Community role in mangrove forest management

Community-based management and development of mangrove forests is an effective way to strengthen coastal resilience against climate change.
Community role in mangrove forest management ảnh 1Residents of Vam Ray commune erect a wooden fence to protect the mangrove forest in Kien Giang province (Photo: VNA)

Hanoi (VNA) – Vietnam is one of the five countries hardest hit by climate change, with its coastal region being the most vulnerable area. Community-based management and development of mangrove forests is an effective way to strengthen coastal resilience against climate change.

Vietnam has favourable conditions for mangrove forests to grow and develop.

Twenty nine cities and provinces nationwide have coastal mangrove forests and wetland. They include five coastal localities in the Red River Delta, namely Hai Phong city and the provinces of Quang Ninh, Thai Binh, Nam Dinh and Ninh Binh, 14 central provinces from Thanh Hoa to Binh Thuan, and 10 others in the southern region, namely Ba Ria – Vung Tau, Dong Nai, Ho Chi Minh City, Ben Tre, Tien Giang, Tra Vinh, Soc Trang, Bac Lieu, Ca Mau and Kien Giang.

However, the area and quality of this kind of forest are declining. The total area of mangrove forests in Vietnam is about 200,000 hectares, down 60 percent compared to 70 years ago.

According to Nguyen Quoc Dung, an official from the Forestry Inventory and Planning Institute, there are several reasons behind the decline of mangrove forests. They include the changing use of forest land for aquaculture, the overexploitation of wood and natural resources as well as environmental pollution and climate change.

Dung also mentioned the lack of mangrove forest management and cooperation, limited mangrove-related regulations and coastal erosion.

Other reasons include unsustainable livelihood of local people, the shortage of appropriate silvicultural solutions or suitable plant species to be grown. Meanwhile, science research also lacks enough attention.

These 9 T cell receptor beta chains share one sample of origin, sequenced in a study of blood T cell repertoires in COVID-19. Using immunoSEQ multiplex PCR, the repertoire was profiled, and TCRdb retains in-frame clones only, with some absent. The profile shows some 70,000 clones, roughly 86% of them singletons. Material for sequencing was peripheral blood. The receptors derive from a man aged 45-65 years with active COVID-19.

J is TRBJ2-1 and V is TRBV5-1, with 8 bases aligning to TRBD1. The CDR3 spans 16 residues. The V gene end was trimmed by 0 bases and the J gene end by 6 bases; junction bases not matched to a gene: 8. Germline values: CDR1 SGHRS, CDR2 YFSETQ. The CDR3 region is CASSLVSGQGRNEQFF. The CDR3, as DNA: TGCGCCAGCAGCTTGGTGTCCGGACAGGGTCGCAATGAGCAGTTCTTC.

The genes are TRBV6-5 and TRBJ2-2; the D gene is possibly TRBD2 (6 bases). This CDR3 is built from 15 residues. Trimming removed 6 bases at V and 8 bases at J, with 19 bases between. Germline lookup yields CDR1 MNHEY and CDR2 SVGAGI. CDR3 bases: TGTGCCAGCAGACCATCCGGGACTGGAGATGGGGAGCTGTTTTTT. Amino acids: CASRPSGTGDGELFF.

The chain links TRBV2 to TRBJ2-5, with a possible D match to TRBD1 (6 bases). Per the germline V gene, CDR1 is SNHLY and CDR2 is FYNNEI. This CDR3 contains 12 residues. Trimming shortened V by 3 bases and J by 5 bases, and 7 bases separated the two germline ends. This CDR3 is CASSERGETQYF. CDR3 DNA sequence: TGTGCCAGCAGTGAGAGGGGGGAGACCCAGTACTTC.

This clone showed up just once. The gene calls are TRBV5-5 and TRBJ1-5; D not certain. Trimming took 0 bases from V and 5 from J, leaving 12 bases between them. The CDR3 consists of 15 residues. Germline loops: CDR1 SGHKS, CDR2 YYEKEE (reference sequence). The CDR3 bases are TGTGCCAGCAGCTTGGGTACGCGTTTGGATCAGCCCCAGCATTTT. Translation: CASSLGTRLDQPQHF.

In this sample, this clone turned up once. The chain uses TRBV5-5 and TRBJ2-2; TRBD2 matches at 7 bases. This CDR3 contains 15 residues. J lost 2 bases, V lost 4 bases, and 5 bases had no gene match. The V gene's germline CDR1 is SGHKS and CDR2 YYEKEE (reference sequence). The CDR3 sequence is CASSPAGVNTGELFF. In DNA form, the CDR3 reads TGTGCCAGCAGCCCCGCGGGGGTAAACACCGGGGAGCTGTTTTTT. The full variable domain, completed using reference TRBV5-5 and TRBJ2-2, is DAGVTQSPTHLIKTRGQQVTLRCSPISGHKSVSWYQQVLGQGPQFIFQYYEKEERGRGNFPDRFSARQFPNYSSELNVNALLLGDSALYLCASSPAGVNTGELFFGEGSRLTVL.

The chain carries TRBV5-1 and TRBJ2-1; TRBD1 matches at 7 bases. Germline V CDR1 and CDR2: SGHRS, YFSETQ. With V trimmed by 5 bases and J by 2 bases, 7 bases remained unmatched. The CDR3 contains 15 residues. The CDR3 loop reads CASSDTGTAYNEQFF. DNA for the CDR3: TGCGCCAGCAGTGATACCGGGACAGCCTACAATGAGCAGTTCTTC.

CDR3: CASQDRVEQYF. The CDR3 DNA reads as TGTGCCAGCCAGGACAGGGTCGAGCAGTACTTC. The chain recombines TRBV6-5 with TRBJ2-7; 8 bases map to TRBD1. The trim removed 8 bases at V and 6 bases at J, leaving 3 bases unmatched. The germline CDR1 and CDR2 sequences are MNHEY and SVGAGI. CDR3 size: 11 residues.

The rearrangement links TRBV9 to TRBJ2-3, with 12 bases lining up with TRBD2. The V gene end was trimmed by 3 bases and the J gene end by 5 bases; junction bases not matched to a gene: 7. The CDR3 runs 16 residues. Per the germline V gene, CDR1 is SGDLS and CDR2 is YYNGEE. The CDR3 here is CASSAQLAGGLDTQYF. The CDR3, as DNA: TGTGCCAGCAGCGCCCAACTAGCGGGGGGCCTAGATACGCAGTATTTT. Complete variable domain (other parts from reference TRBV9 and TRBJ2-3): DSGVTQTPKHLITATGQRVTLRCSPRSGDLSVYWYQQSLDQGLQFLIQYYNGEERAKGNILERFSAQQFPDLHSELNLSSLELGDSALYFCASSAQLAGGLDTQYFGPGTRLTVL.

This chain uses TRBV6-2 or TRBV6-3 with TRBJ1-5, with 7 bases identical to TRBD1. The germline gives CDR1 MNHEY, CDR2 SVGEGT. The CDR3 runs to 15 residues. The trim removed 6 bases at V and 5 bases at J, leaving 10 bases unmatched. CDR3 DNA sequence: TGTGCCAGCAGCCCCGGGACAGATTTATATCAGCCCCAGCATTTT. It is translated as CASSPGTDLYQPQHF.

At present, forest protection is facing difficulties due to the lack of synchronous technical solutions, inter-ministerial collaboration and sustainable financial mechanisms for the management and restoration of mangrove forests. More importantly, the activity has not yet mobilised community involvement.

In the central province of Thanh Hoa, thanks to the strengthened role of the community in forest growing and protection, the area of submerged forests has increased remarkably. Since 2007, with the support of CARE Vietnam, the model of community-based multipurpose mangrove forest planting has been developed in Nga Thuy commune of Nga Son district and Da Loc commune in Hau Loc district.

Nguyen Van Dinh, Vice Chairman of the Da Loc communal People’s Committee said the commune had 200 hectares of submerged forests prior to 2007.

Thanks to the support of domestic and international organisations, it has planted an additional 300 hectares, raising the total area of mangrove forests here to 500 hectares, Dinh said, adding that the locality plans to grow 200 hectares more from now to 2020.

Living in the coastal region, Vu Duc Thuan in Thanh Hoa province’s Hau Loc district understands the value of submerged forests to his livelihood. He has raised a total of 500 ducks with feed sourced from the forests, which has helped double his income.

“Thanks to the mangrove forest, I can save the money I would spend on food for the ducks,” Thuan said, adding that the ducks can eat snails found in the forest and produce good quality eggs.

The mangrove forest in the locality also helps protect the coastal ecosystem and benefits local people. When harvest is over, the locals can earn 50-100,000 VND a day from catching crabs or fish in the mangrove forest.

Nguyen Quoc Dung said to support the local people, the State has issued policies to encourage the community to join hands to protect mangrove forests by giving them the rights to manage, protect and benefit from the forests. “This is an effective way to restore and develop mangrove forests in our country in a sustainable manner,” he added.

However, the policies are still part of the general forestry guidelines. There should be separate policies and mechanisms for mangrove forests. Added to this, local people and authorities should be educated to raise the awareness of protecting and developing mangrove forests.-VNA

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